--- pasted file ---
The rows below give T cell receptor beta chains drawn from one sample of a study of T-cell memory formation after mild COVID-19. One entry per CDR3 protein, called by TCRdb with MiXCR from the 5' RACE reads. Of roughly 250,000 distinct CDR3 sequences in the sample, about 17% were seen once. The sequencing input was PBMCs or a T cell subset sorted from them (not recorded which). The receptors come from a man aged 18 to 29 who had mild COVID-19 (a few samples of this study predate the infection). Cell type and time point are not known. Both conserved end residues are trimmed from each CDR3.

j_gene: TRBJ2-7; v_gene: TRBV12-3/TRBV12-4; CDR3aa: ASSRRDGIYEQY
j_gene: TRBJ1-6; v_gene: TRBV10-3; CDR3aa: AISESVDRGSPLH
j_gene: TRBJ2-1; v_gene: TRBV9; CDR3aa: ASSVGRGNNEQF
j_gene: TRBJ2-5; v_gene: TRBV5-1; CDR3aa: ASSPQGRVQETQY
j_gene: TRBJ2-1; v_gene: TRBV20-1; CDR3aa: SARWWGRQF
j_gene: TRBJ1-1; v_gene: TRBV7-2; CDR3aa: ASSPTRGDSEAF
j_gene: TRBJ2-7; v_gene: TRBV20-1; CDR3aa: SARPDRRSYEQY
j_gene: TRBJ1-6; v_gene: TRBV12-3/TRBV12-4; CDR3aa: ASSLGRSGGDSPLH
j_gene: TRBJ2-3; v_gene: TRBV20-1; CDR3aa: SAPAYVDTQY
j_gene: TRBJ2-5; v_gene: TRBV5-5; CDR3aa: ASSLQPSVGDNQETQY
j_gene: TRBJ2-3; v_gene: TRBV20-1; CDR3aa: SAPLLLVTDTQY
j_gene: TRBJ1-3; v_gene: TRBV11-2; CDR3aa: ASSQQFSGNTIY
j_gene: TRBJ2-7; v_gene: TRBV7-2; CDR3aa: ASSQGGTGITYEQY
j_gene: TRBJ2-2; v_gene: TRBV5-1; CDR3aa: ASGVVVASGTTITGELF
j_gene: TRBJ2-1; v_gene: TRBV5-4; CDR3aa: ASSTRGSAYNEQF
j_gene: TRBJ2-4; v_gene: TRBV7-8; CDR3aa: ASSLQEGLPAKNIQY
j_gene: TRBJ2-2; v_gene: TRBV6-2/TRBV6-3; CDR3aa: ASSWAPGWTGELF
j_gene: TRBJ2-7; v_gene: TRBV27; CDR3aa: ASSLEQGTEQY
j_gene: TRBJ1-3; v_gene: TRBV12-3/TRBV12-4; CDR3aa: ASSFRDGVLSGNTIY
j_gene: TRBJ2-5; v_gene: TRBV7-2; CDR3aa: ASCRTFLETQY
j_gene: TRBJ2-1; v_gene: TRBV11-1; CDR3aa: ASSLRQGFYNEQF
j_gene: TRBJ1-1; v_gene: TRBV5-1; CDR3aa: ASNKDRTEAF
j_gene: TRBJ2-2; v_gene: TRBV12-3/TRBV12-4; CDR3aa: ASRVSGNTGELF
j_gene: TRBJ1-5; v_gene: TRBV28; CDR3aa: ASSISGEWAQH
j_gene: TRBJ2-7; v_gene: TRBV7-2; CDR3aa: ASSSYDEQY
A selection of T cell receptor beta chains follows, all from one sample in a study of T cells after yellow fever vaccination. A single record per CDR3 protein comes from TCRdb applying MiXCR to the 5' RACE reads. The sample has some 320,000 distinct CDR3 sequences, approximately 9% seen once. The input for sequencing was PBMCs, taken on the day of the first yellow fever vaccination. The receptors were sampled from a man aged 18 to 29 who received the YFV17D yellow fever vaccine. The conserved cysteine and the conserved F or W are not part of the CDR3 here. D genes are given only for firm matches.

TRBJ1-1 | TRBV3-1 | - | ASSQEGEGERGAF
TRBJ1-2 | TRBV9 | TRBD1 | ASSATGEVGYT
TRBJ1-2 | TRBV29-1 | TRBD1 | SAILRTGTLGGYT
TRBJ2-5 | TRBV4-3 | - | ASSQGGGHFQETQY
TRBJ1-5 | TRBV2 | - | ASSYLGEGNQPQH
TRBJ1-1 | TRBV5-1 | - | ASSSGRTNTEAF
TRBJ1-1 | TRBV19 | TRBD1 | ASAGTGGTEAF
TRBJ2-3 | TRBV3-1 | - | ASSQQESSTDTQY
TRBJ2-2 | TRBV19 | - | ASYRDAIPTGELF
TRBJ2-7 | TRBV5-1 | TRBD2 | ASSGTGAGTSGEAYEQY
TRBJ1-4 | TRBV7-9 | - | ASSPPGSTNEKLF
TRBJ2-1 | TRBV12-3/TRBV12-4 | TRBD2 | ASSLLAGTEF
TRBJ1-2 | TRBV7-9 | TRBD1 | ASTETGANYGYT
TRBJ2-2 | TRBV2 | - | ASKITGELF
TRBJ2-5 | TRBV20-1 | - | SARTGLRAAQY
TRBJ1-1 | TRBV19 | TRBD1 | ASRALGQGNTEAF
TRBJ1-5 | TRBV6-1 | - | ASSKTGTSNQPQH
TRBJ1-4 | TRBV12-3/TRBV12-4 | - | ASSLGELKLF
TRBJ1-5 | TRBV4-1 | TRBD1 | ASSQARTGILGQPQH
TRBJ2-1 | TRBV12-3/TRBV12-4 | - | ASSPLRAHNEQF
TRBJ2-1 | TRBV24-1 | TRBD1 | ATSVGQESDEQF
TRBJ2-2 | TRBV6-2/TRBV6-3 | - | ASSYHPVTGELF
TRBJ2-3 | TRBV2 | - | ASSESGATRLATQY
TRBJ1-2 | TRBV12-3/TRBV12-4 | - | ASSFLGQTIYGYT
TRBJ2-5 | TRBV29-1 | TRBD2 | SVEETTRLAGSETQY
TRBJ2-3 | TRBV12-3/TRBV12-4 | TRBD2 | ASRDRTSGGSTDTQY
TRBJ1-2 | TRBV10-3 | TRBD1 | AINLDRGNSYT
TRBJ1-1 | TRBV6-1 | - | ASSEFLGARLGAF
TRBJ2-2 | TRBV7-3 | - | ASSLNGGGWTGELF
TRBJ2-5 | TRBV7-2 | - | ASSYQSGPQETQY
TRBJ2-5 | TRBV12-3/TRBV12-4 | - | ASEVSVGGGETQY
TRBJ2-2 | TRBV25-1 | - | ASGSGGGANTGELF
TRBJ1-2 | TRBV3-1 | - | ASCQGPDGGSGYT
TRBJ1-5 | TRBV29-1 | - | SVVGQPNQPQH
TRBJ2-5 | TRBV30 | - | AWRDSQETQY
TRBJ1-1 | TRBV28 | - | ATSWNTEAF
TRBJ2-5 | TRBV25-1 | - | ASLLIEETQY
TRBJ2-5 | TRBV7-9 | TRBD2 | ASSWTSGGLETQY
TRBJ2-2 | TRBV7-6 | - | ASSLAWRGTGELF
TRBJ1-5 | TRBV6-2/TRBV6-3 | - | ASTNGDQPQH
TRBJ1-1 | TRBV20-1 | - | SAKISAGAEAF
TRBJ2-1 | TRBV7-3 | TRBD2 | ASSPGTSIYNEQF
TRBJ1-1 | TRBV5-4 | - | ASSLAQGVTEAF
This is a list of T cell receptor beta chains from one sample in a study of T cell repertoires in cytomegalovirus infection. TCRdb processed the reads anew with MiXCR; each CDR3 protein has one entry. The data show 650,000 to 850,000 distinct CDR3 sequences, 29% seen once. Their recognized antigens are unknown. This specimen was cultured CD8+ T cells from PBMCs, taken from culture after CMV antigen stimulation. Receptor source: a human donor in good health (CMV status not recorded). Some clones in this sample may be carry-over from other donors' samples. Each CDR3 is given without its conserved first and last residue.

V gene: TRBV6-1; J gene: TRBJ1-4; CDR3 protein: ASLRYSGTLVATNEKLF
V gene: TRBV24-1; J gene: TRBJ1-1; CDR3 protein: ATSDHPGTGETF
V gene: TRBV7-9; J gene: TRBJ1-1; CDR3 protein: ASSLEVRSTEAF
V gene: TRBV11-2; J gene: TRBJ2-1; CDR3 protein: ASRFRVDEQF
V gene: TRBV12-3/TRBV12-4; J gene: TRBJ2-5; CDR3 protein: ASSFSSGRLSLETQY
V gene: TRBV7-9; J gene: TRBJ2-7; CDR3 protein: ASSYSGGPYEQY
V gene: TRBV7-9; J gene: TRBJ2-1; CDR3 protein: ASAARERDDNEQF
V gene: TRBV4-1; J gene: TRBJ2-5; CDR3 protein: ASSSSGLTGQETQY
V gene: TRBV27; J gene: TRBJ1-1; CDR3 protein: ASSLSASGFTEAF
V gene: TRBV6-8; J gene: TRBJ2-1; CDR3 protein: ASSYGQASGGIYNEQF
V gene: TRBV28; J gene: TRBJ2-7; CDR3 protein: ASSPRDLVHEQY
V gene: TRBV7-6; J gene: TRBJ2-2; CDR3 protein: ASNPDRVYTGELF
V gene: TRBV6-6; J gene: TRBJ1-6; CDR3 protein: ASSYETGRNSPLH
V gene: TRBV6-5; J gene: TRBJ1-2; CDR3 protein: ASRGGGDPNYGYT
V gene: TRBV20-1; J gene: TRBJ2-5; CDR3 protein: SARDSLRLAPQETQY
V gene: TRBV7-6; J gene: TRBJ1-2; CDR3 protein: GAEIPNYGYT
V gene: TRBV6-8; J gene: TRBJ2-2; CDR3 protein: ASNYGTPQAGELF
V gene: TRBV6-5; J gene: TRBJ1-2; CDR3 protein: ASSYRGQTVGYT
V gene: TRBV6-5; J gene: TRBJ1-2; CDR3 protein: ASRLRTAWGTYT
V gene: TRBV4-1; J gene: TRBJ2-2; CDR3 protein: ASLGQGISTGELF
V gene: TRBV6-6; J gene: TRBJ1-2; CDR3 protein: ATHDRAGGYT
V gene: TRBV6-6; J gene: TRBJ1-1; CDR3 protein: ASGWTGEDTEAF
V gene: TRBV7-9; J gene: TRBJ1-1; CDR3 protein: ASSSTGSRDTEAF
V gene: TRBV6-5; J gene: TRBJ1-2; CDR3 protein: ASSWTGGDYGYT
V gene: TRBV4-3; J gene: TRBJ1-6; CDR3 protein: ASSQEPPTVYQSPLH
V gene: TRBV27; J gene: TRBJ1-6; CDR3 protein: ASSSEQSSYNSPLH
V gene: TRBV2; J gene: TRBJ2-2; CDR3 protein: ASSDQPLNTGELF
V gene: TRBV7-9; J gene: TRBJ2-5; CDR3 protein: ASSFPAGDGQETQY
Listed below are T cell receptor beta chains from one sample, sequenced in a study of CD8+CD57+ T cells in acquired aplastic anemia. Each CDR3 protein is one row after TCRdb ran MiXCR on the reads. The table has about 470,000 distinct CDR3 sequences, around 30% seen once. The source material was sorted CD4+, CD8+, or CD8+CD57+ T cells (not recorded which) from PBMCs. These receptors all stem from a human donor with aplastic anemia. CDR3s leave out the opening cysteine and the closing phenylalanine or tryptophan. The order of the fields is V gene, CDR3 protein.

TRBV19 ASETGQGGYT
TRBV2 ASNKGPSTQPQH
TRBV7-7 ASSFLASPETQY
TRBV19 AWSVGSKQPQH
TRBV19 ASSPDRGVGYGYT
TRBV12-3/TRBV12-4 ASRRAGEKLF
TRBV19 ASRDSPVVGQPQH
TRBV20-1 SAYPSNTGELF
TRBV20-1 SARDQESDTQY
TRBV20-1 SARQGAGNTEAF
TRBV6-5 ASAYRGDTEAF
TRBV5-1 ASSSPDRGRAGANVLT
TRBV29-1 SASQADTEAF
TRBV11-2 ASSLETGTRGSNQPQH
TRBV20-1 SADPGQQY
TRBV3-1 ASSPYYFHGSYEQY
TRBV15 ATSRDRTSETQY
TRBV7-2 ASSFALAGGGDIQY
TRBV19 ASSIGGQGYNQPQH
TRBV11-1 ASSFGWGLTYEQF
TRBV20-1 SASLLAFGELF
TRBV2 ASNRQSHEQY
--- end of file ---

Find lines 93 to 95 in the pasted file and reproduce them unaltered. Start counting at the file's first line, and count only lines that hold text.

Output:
V gene: TRBV6-6; J gene: TRBJ1-1; CDR3 protein: ASGWTGEDTEAF
V gene: TRBV7-9; J gene: TRBJ1-1; CDR3 protein: ASSSTGSRDTEAF
V gene: TRBV6-5; J gene: TRBJ1-2; CDR3 protein: ASSWTGGDYGYT